Can you believe it’s been 45 years since John Travolta first cavorted across that light-up dancefloor in Saturday Night Fever?
Photo: Paramount Pictures, The Associated Press
Originally released on December 14th 1977, the film quickly took on cult-classic status, shooting Travolta to superstardom and earning him an Academy Award nomination, while cementing the success of British band, The Bee Gees, and their rightful place in disco history.
Art has long been inspired by popular culture, so it’s no surprise disco sparked (night) fever in the art world.
On the day that we celebrate the anniversary of the film, we’re taking a look at some of the disco-inspired pieces that we have on the walls at Enter Gallery…
Oli Fowler is a London-based artist known for joyful typographic works that celebrate popular culture – most often, the music that provides the soundtrack to our lives.
Given how many disco-inspired artworks Oli Fowler has under his belt, we’d be surprised if he doesn’t have a Travolta-esque white suit of his own at home.
Fowler pays homage to disco in multiple pieces, whether he’s saying what the genre means to him in pieces like Disco is the Perfect Love Affair or Disco Club, or immortalising the lyrics of ‘Queen of Disco’, Donna Summer, in I Feel Love or Love to Love You Baby.
When you think of disco, one of the first places that springs to mind is New York's legendary Studio 54. With a guestlist of stars like Cher, Andy Warhol and David Bowie, horses being ridden across the dancefloor, free drugs and mass orgies…no nightclub has every achieved such legendary status.
In Studio 54, Brighton-photographer, Mark Vessey, captures the iconic doors of the nightclub, covered by shutters. The giclée print is from a rather appropriate limited edition of 54.
This isn’t Vessey’s only nod to the disco-genre – the Funk n’ Soul edition from his coveted Collections Series features records from some of Disco’s biggest stars including Earth, Wind and Fire, Sister Sledge and Barry White.
Here, street artist, Pure Evil, depicts Grace Jones, who not only brought us classic disco tracks like Pull Up to the Bumper and Slave to the Rhythm but was also a regular reveller at Studio 54.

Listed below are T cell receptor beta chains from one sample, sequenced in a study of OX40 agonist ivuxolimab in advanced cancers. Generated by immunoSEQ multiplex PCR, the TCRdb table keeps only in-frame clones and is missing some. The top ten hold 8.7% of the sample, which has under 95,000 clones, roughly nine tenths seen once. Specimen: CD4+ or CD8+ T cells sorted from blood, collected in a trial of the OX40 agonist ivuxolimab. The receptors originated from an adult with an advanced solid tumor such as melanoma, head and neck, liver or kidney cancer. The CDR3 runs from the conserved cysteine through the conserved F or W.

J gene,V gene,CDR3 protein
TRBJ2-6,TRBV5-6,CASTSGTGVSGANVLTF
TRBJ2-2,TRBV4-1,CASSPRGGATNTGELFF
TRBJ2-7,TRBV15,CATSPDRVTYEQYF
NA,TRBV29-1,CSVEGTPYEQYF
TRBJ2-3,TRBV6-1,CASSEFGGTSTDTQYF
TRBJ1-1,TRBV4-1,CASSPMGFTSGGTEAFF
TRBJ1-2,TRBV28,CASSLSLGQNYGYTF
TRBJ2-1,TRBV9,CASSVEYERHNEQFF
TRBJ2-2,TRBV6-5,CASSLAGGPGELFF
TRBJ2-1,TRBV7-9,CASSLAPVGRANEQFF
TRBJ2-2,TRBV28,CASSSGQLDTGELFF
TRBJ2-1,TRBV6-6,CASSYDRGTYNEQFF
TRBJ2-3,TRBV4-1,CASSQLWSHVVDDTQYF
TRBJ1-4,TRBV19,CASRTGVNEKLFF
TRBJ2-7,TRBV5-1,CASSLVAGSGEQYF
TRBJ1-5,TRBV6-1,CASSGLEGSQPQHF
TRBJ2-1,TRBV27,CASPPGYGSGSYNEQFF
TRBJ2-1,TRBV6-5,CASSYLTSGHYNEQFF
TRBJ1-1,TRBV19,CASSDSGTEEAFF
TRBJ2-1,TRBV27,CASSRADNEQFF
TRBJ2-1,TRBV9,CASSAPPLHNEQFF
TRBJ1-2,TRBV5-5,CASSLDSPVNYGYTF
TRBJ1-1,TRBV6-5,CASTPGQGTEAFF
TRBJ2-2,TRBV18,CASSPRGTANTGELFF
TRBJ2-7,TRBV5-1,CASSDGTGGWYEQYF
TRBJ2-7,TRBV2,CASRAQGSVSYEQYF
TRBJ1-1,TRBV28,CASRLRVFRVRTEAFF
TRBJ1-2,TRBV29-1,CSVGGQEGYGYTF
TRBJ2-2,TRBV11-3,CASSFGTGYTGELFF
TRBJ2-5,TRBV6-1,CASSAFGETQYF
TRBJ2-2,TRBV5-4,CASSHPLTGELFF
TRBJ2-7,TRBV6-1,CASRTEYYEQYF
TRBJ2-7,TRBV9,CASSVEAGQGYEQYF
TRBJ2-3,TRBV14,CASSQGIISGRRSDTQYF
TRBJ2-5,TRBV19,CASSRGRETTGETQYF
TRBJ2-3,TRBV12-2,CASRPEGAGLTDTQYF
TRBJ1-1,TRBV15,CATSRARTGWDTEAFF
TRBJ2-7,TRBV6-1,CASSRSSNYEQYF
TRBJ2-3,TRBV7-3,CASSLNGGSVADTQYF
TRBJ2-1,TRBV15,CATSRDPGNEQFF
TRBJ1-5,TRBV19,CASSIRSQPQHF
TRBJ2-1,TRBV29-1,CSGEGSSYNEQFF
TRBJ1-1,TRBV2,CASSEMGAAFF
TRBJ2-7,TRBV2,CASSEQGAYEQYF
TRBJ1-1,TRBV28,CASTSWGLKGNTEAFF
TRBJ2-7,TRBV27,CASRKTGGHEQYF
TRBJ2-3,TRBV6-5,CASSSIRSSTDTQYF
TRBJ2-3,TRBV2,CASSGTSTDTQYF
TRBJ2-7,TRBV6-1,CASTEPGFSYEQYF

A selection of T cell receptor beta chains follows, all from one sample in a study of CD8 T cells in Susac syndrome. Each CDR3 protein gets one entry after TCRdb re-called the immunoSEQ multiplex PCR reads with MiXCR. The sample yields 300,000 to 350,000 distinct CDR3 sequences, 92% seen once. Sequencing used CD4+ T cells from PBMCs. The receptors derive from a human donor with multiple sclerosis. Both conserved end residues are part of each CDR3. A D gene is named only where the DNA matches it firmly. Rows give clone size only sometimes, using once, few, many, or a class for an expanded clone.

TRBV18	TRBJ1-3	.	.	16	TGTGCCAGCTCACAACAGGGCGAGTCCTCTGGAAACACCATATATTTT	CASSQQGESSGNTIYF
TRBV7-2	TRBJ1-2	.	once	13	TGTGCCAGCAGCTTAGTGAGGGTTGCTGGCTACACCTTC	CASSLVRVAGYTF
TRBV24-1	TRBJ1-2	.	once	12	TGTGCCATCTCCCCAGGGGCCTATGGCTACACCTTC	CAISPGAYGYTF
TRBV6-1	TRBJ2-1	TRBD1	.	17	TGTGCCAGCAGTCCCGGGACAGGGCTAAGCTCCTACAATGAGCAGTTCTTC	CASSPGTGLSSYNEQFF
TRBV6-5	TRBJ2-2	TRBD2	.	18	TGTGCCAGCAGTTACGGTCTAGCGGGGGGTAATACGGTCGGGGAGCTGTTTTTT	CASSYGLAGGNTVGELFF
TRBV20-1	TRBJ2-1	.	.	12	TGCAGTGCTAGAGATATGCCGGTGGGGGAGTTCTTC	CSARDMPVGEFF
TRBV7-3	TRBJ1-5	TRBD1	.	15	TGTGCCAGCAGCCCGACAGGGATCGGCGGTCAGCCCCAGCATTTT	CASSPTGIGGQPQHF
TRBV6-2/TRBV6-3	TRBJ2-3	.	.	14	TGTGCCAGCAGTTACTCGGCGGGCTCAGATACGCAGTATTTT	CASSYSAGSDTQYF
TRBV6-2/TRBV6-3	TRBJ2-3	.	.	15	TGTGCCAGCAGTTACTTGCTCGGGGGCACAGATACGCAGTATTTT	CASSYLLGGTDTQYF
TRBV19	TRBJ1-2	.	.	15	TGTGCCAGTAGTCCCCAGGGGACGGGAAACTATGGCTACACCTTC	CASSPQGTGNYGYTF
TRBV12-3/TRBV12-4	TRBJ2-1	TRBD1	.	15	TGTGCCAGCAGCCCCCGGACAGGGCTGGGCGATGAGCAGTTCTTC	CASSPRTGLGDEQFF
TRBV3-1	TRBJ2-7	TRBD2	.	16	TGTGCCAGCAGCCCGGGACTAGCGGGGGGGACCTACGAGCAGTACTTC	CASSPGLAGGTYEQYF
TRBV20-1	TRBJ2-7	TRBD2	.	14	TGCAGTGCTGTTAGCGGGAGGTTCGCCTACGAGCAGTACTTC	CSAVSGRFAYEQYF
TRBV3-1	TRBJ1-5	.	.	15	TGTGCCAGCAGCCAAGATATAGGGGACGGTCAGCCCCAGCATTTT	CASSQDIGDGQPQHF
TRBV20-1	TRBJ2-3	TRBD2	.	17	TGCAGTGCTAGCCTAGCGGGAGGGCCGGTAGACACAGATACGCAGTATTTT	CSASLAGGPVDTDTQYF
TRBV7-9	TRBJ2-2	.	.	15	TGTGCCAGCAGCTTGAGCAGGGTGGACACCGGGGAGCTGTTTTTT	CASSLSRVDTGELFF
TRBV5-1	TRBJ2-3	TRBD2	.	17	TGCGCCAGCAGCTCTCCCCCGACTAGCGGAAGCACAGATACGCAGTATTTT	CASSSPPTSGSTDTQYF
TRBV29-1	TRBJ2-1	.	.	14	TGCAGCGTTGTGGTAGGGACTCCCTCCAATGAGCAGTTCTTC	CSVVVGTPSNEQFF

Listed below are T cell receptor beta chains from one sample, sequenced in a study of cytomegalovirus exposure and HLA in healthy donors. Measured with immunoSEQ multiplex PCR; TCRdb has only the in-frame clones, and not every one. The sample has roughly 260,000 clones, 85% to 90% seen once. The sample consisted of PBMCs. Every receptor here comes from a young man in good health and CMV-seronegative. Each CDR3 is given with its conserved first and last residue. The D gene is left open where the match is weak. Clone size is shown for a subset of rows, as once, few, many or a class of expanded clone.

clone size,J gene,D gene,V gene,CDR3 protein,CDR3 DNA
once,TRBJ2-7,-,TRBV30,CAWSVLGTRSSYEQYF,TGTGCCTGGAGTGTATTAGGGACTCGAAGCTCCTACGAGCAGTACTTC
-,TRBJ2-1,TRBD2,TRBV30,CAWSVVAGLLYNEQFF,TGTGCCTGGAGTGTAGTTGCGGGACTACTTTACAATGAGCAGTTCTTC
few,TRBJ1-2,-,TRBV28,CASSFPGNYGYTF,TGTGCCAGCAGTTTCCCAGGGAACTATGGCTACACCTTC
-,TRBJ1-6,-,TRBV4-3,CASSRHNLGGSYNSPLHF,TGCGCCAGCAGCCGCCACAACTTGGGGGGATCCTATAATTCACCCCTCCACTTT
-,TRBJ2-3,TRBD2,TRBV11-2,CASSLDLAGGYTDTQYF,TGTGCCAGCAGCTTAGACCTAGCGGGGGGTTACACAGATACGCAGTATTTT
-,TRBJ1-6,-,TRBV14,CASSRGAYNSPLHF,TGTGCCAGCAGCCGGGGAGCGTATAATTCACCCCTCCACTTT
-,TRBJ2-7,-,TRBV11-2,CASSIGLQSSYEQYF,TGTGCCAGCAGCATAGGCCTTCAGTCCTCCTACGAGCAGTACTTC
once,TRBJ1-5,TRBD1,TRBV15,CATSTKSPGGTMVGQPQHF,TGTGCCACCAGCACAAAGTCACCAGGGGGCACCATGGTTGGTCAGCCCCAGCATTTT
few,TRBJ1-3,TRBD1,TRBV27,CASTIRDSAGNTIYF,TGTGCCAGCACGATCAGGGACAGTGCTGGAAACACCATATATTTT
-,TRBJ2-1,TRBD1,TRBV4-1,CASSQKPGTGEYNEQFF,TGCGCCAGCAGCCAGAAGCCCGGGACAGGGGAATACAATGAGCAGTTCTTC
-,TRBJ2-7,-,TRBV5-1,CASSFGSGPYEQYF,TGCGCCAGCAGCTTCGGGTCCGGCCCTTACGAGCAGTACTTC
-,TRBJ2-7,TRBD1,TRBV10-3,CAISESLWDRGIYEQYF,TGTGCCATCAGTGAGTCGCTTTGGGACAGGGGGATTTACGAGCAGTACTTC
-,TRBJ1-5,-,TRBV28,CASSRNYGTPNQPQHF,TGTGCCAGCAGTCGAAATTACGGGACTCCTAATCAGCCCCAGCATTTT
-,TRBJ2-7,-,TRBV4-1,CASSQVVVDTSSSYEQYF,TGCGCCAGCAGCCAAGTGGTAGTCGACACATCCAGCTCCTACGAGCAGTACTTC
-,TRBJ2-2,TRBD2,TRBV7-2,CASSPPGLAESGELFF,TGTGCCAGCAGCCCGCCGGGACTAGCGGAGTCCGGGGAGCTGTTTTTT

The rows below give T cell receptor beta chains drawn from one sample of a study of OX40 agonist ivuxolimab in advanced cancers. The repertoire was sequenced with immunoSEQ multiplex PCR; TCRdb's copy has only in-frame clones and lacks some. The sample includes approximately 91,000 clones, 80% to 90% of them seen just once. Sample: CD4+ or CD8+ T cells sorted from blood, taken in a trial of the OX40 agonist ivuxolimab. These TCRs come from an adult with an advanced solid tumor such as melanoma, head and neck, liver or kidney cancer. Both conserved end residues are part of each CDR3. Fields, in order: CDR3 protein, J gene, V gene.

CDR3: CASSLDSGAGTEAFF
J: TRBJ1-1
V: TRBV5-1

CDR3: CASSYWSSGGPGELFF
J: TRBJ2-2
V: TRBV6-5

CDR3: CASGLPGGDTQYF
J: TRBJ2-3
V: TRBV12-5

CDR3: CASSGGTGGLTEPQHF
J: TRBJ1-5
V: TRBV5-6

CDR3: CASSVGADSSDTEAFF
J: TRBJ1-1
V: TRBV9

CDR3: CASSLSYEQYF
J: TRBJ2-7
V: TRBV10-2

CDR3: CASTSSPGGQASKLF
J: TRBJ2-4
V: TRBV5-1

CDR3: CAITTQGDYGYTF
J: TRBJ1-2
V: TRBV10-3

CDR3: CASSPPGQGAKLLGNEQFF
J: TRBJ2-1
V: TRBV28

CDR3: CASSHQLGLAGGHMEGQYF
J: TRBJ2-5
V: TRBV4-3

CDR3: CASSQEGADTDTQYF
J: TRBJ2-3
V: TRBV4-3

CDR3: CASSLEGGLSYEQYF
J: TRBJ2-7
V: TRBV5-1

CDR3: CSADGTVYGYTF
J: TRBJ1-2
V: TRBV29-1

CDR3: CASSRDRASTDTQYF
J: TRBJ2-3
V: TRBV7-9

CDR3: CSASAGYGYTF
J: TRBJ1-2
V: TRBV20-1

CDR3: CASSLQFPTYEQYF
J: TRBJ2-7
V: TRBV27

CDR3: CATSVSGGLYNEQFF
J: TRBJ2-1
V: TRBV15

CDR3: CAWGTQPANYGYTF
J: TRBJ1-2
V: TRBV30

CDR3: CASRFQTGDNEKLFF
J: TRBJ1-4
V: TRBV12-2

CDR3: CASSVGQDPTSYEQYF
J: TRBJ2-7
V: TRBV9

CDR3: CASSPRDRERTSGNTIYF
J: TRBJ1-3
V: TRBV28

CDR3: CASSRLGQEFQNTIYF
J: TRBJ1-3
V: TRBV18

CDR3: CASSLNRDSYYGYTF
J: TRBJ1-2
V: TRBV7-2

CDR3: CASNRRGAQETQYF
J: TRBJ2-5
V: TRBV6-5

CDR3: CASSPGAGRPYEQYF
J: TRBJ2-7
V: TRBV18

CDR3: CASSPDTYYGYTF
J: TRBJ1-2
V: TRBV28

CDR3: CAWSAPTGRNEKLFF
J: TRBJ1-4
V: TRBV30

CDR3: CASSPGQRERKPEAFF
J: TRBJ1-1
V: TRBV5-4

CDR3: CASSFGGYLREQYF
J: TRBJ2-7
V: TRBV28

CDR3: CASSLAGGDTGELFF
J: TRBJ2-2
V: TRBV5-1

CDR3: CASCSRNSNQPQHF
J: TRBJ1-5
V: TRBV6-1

While Jones’ music went on to transcend genres, her work with legendary disco record producer, Tom Moulton, put her on the map. As well as producing Jones’ first three albums, Moulton, or ‘the father of the disco mix’ as he was better known, produced Disco Inferno by The Trammps and More, More, More by Andrea True.
Street artist, Fanakapan, has an enormous following of international fans who just can’t get enough of his life-like recreations of balloons.
His mind-bending works, which appear real until you’re right in front of them, have earned him the moniker, ‘the pioneer of balloon graffiti.
Party Heads was created for ‘Pulling Faces’ his solo show at Enter Gallery in 2022. The piece depicts two smiling mirror balls, basking in the lights of the disco, atop the kind of illuminated dancefloor that remains synonymous with Saturday Night Fever.
Projeto Nightclub – Leda Catunda
While not strictly disco-themed, these unusual works by Brazilian artist, Leda Catunda, were inspired by the movement and energy of a nightclub dancefloor.
Her 2014 Projeto Nightclub collection is a series of eight colourful and alive polymer-gravure block prints. To create the unusual patterns and textures that characterise her works, Catunda paints over soft fabrics.
To discover more artworks inspired by music, explore our Legends and Lyrics collection.